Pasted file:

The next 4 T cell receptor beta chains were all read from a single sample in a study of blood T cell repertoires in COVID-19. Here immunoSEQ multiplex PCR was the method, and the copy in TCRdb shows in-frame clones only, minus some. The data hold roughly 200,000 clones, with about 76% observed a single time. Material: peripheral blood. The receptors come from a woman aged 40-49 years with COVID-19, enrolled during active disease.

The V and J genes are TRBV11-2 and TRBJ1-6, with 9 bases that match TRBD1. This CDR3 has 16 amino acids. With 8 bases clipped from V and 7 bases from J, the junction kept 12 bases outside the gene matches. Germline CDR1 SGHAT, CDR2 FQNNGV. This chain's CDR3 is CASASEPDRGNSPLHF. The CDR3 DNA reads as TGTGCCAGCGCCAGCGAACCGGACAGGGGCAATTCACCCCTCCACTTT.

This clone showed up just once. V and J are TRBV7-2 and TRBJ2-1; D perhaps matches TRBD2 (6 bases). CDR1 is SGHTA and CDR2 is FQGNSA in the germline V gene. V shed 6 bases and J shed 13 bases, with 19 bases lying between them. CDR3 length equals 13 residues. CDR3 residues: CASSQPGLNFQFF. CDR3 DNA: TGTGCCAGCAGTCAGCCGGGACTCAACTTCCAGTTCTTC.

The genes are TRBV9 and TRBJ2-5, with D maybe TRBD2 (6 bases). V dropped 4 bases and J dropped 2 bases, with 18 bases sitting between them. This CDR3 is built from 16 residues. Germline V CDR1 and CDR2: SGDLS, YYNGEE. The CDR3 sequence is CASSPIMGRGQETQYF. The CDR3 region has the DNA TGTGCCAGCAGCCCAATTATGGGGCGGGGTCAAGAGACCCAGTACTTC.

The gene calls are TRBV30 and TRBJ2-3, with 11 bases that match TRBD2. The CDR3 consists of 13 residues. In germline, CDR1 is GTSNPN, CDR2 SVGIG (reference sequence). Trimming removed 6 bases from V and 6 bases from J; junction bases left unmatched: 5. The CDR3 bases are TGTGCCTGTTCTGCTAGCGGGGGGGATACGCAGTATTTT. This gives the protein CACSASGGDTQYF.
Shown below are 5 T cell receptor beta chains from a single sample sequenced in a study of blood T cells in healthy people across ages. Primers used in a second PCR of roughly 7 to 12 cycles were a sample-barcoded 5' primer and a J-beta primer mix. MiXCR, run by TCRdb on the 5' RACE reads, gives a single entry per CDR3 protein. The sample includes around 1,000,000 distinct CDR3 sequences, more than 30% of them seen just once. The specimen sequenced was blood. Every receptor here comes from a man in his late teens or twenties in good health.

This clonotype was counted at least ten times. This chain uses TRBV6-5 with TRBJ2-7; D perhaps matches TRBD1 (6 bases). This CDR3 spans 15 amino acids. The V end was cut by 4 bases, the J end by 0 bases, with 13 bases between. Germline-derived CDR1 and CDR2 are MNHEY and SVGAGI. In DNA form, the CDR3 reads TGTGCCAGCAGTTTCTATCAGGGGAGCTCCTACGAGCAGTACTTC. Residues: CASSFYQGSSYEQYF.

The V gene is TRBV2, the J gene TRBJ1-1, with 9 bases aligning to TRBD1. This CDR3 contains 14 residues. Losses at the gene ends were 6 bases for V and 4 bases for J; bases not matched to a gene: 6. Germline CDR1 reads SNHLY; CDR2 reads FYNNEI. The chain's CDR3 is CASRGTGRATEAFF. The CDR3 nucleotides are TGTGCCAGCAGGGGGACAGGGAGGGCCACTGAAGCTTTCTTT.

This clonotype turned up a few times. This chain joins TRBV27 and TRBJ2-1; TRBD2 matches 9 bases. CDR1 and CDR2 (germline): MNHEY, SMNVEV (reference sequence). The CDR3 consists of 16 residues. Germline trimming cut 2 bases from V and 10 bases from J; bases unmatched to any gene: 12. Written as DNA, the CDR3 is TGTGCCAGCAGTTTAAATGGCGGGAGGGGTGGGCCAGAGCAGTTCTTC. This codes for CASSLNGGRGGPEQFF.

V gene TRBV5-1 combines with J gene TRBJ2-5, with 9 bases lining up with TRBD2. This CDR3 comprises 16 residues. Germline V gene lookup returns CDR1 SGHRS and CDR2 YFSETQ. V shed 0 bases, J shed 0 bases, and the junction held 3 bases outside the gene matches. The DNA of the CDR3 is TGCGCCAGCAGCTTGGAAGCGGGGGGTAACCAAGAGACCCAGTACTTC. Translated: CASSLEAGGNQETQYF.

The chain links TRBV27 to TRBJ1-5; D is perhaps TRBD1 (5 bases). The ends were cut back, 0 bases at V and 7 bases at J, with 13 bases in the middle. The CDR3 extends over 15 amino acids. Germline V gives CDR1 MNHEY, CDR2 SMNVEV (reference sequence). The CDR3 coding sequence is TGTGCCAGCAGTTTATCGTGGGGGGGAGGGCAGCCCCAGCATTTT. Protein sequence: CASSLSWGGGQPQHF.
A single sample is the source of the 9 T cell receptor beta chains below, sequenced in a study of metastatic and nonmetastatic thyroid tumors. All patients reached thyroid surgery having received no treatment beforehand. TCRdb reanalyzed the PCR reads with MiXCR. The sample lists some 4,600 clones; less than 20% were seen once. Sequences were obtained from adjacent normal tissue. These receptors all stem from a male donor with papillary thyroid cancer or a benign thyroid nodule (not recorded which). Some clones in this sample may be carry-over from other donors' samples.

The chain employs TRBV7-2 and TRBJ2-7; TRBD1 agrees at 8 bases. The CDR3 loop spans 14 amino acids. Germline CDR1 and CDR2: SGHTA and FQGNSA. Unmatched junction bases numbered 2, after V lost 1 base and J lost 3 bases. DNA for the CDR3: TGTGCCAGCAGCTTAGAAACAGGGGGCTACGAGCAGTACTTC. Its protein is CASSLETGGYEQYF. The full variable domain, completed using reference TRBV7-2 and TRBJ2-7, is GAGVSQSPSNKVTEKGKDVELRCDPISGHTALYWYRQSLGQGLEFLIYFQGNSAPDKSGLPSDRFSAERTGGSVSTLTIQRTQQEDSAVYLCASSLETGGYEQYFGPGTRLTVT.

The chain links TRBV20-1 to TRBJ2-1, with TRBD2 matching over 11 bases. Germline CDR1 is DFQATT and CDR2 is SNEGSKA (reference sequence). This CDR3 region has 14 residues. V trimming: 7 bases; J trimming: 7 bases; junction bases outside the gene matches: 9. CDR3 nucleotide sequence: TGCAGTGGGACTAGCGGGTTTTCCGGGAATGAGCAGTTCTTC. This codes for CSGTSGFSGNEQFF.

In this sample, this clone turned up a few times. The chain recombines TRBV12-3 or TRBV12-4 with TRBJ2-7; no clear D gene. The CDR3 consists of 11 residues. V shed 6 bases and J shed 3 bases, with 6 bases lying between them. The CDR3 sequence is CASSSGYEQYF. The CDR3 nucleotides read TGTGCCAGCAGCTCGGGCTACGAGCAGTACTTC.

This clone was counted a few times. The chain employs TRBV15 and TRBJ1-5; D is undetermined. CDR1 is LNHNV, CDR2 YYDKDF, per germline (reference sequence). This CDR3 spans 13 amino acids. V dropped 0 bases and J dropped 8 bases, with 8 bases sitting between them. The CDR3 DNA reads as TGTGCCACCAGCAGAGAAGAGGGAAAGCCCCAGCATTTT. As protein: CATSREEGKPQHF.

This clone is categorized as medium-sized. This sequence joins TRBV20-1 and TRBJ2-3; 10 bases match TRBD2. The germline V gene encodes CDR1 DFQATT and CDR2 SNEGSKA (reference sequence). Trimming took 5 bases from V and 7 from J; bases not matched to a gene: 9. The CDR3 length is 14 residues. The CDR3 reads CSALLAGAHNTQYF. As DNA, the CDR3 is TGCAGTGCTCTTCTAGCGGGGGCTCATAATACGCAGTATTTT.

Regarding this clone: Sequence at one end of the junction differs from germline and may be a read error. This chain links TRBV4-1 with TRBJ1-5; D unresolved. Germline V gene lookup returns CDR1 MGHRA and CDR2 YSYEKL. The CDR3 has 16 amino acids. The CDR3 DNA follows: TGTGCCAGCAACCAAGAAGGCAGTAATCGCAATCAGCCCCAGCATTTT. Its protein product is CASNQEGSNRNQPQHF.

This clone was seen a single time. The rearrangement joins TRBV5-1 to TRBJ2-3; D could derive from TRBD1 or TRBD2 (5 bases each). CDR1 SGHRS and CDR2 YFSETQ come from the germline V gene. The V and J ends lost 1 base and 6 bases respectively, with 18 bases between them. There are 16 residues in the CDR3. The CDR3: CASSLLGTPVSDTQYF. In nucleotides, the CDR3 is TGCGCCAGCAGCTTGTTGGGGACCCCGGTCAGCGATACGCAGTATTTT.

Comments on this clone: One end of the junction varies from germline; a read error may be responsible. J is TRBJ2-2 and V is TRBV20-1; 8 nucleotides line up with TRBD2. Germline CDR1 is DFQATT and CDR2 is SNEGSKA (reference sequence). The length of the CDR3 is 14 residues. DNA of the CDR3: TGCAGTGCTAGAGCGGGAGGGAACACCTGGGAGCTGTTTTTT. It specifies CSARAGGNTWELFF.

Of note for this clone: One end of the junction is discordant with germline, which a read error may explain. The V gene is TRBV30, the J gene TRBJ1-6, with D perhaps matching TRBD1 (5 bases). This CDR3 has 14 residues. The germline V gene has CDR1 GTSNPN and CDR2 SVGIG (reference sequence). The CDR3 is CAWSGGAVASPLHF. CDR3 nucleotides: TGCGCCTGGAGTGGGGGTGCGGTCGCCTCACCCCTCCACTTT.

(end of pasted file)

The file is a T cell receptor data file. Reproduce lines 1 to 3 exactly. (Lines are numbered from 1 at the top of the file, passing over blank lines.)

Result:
The next 4 T cell receptor beta chains were all read from a single sample in a study of blood T cell repertoires in COVID-19. Here immunoSEQ multiplex PCR was the method, and the copy in TCRdb shows in-frame clones only, minus some. The data hold roughly 200,000 clones, with about 76% observed a single time. Material: peripheral blood. The receptors come from a woman aged 40-49 years with COVID-19, enrolled during active disease.

The V and J genes are TRBV11-2 and TRBJ1-6, with 9 bases that match TRBD1. This CDR3 has 16 amino acids. With 8 bases clipped from V and 7 bases from J, the junction kept 12 bases outside the gene matches. Germline CDR1 SGHAT, CDR2 FQNNGV. This chain's CDR3 is CASASEPDRGNSPLHF. The CDR3 DNA reads as TGTGCCAGCGCCAGCGAACCGGACAGGGGCAATTCACCCCTCCACTTT.

This clone showed up just once. V and J are TRBV7-2 and TRBJ2-1; D perhaps matches TRBD2 (6 bases). CDR1 is SGHTA and CDR2 is FQGNSA in the germline V gene. V shed 6 bases and J shed 13 bases, with 19 bases lying between them. CDR3 length equals 13 residues. CDR3 residues: CASSQPGLNFQFF. CDR3 DNA: TGTGCCAGCAGTCAGCCGGGACTCAACTTCCAGTTCTTC.